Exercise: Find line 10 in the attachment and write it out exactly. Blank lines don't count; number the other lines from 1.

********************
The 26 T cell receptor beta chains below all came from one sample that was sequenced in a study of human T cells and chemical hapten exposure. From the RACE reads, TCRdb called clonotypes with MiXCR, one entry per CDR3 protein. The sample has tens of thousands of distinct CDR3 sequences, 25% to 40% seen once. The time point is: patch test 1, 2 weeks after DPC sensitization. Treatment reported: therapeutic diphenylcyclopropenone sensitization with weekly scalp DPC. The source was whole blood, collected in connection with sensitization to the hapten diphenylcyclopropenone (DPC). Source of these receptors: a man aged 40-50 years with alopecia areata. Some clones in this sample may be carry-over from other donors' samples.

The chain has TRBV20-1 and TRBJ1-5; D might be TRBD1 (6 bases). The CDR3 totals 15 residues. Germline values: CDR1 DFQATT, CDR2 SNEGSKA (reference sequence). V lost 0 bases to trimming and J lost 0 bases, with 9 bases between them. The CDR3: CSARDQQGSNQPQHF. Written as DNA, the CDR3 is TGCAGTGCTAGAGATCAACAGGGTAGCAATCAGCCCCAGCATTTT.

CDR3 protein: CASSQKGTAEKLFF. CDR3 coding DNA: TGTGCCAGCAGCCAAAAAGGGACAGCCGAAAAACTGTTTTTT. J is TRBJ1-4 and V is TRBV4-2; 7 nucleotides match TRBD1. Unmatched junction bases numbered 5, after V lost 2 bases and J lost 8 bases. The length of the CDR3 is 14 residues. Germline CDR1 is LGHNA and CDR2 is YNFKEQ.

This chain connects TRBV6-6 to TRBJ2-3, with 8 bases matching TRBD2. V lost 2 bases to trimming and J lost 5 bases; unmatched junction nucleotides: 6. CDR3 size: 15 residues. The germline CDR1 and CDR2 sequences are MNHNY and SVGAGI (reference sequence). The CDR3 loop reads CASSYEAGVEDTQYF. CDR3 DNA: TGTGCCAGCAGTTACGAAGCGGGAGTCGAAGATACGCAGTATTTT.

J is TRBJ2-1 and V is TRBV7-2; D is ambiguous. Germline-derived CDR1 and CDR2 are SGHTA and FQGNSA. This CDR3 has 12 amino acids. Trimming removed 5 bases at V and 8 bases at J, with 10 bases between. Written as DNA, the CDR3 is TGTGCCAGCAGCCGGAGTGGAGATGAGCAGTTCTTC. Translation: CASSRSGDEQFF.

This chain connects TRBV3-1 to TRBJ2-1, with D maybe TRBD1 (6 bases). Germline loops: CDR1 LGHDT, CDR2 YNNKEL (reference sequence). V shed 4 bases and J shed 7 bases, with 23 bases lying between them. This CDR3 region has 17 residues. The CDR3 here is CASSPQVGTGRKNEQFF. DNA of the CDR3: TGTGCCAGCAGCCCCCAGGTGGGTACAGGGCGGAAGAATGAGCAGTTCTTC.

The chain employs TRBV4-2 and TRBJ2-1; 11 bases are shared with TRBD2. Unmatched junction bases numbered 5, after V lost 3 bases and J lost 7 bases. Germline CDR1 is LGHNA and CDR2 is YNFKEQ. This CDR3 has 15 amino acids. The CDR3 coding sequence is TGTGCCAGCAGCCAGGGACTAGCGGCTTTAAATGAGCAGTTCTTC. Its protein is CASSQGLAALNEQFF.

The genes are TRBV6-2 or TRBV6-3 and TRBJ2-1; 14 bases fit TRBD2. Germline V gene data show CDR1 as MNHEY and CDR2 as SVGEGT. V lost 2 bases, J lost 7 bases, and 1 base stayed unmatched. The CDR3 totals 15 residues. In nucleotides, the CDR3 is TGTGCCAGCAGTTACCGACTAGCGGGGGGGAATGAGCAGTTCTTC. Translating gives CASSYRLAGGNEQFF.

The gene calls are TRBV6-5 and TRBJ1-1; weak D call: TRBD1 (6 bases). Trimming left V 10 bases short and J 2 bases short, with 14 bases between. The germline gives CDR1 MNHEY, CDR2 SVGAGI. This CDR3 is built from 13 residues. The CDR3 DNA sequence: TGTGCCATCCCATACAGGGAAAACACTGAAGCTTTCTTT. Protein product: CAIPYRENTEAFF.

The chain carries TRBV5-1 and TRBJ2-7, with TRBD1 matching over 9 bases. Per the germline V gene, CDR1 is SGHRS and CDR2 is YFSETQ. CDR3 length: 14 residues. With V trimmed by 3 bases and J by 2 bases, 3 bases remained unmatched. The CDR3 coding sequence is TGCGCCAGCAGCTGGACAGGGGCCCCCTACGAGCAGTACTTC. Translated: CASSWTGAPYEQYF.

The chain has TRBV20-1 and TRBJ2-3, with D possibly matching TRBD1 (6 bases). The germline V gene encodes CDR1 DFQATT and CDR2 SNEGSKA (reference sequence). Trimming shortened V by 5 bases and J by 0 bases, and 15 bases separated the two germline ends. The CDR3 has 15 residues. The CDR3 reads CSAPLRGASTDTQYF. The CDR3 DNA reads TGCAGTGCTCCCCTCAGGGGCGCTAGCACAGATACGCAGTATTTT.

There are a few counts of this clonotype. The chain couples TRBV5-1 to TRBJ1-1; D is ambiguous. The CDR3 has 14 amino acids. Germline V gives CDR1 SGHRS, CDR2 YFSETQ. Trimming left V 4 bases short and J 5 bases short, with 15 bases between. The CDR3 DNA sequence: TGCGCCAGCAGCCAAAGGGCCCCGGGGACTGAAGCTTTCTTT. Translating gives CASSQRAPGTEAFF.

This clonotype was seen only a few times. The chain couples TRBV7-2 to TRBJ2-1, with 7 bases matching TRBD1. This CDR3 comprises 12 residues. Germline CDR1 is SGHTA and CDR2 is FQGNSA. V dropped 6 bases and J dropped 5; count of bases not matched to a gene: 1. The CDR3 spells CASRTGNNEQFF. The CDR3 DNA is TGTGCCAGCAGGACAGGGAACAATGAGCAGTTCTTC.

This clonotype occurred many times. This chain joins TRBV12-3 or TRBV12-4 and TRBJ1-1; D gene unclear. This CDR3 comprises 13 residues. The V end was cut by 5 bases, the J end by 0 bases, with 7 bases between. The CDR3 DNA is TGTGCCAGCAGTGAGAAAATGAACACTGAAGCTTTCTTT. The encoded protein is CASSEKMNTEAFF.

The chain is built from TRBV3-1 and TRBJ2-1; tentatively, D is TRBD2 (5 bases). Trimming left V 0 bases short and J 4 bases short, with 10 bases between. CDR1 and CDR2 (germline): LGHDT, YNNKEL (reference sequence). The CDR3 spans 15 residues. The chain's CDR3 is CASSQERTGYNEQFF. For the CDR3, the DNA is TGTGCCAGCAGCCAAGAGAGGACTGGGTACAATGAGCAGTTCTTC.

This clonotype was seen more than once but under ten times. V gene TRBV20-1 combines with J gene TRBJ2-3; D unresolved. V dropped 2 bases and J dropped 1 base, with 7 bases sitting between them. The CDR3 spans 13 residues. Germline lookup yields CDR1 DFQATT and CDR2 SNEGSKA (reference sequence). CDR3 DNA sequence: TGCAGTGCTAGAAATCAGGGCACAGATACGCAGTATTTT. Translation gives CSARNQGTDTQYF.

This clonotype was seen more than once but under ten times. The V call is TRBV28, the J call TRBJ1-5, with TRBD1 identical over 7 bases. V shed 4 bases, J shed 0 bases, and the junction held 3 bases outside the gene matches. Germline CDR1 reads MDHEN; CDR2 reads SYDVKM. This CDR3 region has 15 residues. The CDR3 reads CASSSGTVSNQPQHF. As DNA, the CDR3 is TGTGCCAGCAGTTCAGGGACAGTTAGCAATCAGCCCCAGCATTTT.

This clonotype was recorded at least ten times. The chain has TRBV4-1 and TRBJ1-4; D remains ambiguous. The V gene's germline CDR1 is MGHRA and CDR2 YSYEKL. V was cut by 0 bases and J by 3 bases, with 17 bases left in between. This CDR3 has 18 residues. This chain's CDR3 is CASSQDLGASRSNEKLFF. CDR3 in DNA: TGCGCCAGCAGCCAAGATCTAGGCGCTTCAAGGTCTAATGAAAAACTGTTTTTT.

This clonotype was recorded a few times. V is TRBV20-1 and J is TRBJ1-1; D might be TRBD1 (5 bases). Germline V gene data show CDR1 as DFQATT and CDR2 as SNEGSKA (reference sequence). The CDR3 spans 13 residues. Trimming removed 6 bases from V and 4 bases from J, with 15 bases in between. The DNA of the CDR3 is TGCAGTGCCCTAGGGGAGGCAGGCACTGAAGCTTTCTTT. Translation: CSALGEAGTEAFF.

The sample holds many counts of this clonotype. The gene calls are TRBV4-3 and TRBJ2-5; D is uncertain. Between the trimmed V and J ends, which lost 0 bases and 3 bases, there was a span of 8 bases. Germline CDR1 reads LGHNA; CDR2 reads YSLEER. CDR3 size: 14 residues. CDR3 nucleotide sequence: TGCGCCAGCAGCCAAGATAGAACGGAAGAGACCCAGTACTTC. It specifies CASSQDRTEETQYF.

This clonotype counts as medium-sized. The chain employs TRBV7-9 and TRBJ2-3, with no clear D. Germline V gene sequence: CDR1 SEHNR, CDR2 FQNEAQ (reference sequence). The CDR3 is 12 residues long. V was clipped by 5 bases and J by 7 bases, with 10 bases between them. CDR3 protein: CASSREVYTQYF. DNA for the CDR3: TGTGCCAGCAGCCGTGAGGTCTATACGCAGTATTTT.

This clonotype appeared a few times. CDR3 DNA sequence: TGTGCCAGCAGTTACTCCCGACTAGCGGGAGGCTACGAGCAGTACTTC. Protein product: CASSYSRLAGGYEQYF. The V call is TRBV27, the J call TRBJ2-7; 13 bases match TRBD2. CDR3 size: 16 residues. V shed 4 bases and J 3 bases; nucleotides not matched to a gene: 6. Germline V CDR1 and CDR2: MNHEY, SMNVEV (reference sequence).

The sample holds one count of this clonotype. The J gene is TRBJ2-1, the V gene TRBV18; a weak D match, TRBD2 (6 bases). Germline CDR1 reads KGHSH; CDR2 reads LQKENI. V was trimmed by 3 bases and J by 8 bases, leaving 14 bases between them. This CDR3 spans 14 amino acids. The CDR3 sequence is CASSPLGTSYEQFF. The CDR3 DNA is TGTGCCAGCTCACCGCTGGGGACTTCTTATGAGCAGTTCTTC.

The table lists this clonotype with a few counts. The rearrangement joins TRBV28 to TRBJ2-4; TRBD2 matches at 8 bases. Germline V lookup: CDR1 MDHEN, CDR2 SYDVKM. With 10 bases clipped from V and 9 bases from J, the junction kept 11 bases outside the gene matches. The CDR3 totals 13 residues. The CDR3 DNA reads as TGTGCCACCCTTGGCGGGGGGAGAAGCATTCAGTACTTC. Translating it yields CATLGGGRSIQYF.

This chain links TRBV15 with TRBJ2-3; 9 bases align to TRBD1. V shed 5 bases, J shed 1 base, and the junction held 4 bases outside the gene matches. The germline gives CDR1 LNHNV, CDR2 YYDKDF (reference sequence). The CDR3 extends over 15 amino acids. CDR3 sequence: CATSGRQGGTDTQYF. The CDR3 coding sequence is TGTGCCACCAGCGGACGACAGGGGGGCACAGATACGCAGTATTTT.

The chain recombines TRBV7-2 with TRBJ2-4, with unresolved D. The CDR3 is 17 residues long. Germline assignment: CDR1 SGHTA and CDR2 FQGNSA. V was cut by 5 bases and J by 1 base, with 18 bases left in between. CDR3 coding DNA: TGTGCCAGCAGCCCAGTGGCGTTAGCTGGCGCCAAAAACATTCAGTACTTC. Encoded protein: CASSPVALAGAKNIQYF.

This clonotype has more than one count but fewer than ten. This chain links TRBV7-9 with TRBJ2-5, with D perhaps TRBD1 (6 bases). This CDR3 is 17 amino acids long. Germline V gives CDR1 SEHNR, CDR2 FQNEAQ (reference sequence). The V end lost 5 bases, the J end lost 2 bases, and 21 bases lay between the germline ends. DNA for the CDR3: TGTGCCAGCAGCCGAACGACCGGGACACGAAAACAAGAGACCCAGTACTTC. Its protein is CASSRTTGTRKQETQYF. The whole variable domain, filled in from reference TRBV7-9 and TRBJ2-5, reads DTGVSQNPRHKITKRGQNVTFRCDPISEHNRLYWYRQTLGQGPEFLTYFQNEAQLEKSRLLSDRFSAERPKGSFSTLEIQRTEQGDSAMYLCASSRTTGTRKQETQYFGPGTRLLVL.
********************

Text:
The chain carries TRBV5-1 and TRBJ2-7, with TRBD1 matching over 9 bases. Per the germline V gene, CDR1 is SGHRS and CDR2 is YFSETQ. CDR3 length: 14 residues. With V trimmed by 3 bases and J by 2 bases, 3 bases remained unmatched. The CDR3 coding sequence is TGCGCCAGCAGCTGGACAGGGGCCCCCTACGAGCAGTACTTC. Translated: CASSWTGAPYEQYF.